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UCE 2023: Overall pass levels up as poor science results continue to cause concern

L-R The Uneb executive director, Dan Odongo, first lady and minister of Education Janet Museveni, and the Uneb chairperson, Prof Celestino Obua

L-R The Uneb executive director, Dan Odongo, first lady and minister of Education Janet Museveni, and the Uneb chairperson, Prof Celestino Obua

Two years ago, amidst high expectations and objections within the teaching fraternity, President Museveni approved a significant increase in pay for science teachers.

A graduate science teacher was enhanced from Shs 1.2m to Shs 4m, and for those with diplomas, the lowest paid shot from Shs 930,000 to Shs 2.2m. The presidential directive left the highest-paid arts teacher on the U3 scale at Shs 1.3m and those at U5 with Shs 784,214.

At the 2023 World Teacher’s day celebrations at Kololo, Museveni emphatically said that the salary disparities among arts and science teachers would not be addressed soon.

It was believed that better pay would not only improve the quality of science education but ultimately elevate the performance of learners. However, during the 2023 release of the learners Uganda Certificate of Education (UCE) examination results at State House Nakasero last week, the results of science subjects painted a disheartening picture.

It was a perplexing outcome that left many questioning the effectiveness of the increased pay for science teachers. While presenting the statement of release, the Uganda National Examinations Board (Uneb) executive director, Dan Odongo, said performance in the sciences continues to be “a cause for concern”.

Candidates continued to struggle in science subjects, with failure rates remaining obstinately high as less than 20 per cent of the candidates obtained credit pass levels in Physics and Chemistry, and 40 per cent or more were unable to pass.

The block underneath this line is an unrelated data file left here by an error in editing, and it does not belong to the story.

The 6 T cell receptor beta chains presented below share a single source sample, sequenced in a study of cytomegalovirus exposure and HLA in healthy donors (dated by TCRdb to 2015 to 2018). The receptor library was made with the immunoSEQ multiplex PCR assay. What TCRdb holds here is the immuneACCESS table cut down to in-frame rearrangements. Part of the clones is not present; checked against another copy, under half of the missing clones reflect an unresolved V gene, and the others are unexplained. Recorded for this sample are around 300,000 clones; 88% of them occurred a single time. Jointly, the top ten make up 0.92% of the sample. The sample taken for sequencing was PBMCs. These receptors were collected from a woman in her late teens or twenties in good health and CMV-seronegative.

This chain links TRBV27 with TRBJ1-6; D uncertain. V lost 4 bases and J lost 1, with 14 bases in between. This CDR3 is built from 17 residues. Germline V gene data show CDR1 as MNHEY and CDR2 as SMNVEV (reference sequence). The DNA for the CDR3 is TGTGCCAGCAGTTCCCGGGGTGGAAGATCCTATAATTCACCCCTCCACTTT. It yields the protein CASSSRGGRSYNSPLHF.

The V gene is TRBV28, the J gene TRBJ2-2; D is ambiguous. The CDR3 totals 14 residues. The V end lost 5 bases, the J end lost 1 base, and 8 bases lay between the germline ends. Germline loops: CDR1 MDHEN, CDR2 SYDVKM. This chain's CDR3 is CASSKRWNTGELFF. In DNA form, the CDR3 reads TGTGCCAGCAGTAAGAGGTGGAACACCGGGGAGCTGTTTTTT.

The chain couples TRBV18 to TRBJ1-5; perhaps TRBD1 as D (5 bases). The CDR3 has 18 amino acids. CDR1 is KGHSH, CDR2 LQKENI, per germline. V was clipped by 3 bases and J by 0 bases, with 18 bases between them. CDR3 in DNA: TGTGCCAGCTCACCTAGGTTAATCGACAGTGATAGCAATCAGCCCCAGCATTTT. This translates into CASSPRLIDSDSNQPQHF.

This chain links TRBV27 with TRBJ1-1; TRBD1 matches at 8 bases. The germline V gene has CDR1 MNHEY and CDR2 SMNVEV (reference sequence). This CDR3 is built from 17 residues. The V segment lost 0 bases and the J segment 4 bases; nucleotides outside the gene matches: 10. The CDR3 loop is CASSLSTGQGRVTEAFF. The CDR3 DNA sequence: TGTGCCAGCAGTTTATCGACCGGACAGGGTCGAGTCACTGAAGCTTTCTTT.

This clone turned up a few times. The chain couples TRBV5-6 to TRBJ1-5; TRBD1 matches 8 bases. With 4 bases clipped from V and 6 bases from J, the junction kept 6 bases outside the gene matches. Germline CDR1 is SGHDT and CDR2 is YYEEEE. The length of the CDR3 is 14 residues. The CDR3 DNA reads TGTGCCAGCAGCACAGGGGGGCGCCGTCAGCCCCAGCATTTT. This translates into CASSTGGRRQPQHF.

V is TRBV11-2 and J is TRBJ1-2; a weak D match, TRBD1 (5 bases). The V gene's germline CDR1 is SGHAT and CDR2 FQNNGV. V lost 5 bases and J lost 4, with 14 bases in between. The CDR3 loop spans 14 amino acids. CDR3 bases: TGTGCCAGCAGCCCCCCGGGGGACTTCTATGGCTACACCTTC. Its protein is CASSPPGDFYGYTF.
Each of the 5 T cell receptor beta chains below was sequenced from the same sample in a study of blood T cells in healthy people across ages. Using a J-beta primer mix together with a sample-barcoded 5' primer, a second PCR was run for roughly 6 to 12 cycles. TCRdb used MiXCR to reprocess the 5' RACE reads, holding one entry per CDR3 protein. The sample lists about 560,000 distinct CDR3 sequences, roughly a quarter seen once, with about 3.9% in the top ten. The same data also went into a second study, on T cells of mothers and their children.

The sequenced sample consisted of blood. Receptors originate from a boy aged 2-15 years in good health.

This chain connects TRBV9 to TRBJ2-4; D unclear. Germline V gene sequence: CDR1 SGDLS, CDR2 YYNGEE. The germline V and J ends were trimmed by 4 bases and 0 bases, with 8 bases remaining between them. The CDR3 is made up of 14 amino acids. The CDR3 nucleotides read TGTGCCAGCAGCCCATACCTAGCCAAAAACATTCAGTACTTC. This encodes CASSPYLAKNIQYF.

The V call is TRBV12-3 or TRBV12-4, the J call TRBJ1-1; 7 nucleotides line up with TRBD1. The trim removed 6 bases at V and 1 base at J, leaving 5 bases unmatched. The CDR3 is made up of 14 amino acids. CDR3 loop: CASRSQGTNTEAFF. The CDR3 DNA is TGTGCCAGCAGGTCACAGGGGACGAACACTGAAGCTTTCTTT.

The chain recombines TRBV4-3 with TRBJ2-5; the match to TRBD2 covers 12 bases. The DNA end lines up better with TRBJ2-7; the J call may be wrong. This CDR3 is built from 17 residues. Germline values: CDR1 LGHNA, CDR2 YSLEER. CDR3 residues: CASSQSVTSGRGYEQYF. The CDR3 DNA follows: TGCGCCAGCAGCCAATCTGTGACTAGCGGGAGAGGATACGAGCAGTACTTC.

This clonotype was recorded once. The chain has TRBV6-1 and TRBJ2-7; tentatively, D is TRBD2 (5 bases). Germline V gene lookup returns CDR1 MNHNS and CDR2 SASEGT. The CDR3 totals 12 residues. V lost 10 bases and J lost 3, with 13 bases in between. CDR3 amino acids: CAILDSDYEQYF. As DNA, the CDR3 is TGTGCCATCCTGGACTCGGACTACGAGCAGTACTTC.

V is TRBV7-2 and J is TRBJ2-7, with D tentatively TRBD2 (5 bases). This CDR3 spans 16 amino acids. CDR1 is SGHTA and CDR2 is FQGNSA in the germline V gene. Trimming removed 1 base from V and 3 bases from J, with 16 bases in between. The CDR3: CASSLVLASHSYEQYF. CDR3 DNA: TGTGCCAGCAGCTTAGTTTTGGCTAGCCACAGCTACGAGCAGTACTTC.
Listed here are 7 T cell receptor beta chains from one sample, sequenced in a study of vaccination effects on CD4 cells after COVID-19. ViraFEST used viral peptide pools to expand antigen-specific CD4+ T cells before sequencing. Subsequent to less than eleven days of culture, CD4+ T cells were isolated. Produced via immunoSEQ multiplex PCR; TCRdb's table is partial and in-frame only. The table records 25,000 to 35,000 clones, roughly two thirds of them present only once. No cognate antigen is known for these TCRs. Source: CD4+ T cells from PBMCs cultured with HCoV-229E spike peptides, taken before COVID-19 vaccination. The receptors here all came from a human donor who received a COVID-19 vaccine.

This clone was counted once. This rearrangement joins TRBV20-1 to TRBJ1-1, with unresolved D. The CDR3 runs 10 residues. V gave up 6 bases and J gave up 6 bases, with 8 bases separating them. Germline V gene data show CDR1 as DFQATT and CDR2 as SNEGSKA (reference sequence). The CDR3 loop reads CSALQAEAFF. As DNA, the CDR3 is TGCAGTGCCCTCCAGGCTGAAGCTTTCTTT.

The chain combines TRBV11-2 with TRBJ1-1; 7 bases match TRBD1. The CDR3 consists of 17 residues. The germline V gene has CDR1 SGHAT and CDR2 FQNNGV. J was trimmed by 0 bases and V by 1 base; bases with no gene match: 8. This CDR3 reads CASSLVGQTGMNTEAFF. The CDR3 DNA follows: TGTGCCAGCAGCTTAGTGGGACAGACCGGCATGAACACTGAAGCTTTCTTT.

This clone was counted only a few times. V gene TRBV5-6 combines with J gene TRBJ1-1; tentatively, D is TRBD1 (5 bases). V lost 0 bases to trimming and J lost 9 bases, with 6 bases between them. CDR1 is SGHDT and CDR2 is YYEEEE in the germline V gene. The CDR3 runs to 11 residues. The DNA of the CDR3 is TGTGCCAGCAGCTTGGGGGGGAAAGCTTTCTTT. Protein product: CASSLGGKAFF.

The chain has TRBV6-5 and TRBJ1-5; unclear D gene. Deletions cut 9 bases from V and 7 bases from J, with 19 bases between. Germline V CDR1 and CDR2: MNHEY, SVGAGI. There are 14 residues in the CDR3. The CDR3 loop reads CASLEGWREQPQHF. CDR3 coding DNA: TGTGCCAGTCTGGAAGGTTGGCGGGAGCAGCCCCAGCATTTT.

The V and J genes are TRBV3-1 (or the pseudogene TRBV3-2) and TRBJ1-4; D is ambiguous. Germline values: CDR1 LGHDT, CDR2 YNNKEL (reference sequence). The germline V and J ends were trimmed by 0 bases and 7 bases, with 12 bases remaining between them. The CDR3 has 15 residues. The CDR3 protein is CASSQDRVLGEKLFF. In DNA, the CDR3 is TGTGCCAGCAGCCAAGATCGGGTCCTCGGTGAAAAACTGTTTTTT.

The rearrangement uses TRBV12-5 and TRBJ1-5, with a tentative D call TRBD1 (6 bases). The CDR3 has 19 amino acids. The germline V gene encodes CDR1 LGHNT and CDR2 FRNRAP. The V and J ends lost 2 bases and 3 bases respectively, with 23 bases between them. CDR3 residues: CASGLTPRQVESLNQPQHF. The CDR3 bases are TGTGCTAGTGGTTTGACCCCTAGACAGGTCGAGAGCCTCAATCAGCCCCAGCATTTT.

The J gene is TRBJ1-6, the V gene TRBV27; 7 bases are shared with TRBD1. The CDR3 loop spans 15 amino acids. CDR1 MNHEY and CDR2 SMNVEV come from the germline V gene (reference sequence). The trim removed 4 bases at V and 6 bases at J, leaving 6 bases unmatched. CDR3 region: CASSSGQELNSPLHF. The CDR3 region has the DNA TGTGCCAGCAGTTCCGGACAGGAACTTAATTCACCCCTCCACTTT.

“The science subjects are still being performed poorly. Surprisingly, sciences also lead with high cases of exam malpractices, affecting mostly Physics and Chemistry practical examinations and Mathematics,” Odongo said.

He explained that teaching sciences requires a blend of practical and theoretical approaches but most teachers focus on the latter.

“In most secondary schools, students are taught theoretically from S1 to S3. Teachers embark on practicals in S4 on weekends only, which is all wrong. The Education ministry has been supporting the SESEMAT program to empower science teachers but I have been informed that after the trainings, teachers resume old methods of teaching,” Odongo, also a former Biology teacher, said. He insisted that the poor approach to teaching sciences and inadequate science teachers in schools greatly contribute to the growing trend of low science results.

Asked why the much-heralded pay rise had not yet yielded the expected science results two years later, Odongo had this to say.

“I do not believe that merely increasing somebody’s salary makes them a better worker. Teaching is a calling, and someone must be devoted to the job. It was expected that giving more money to science teachers was going to make them more productive but there is no evidence to show that the increment in salaries has translated into better performance.”

Uneb examiners further attributed the low science results to the inability of candidates to master basic scientific concepts, manipulate science apparatus, carry out procedures as prescribed in question papers, and interpret results that could have been made. Some schools have also reported to have no science teachers, which exacerbates the problem.


In 2023, at least 361,695 candidates (179,032 males and 182,663 females) appeared for the examination compared to 345, 695 candidates in 2022.

According to the results, the 2023 performance was significantly better than that of the previous year with 346,816 candidates passing the examination. At O-level, the two grading subjects are; English and Mathematics. If a candidate fails any of the two subjects in addition to an F9 in any compulsory science subjects, they are pushed to another grade.

Female candidates performed better than males in the English language. However, in other subjects, males dominated with differences being very significant in History, Geography, Commerce, and sciences.

At the subject performance level, Odongo noted improvements in English, Religious Education, Mathematics and Biology. There was a drop in performance for History, Commerce, Agriculture and Physics subjects.

“In the English language, the perennial challenge of presenting crammed passages from texts in response to questions on original composition writing has greatly reduced, which may explain the significant improvement in the candidate performance,” he said.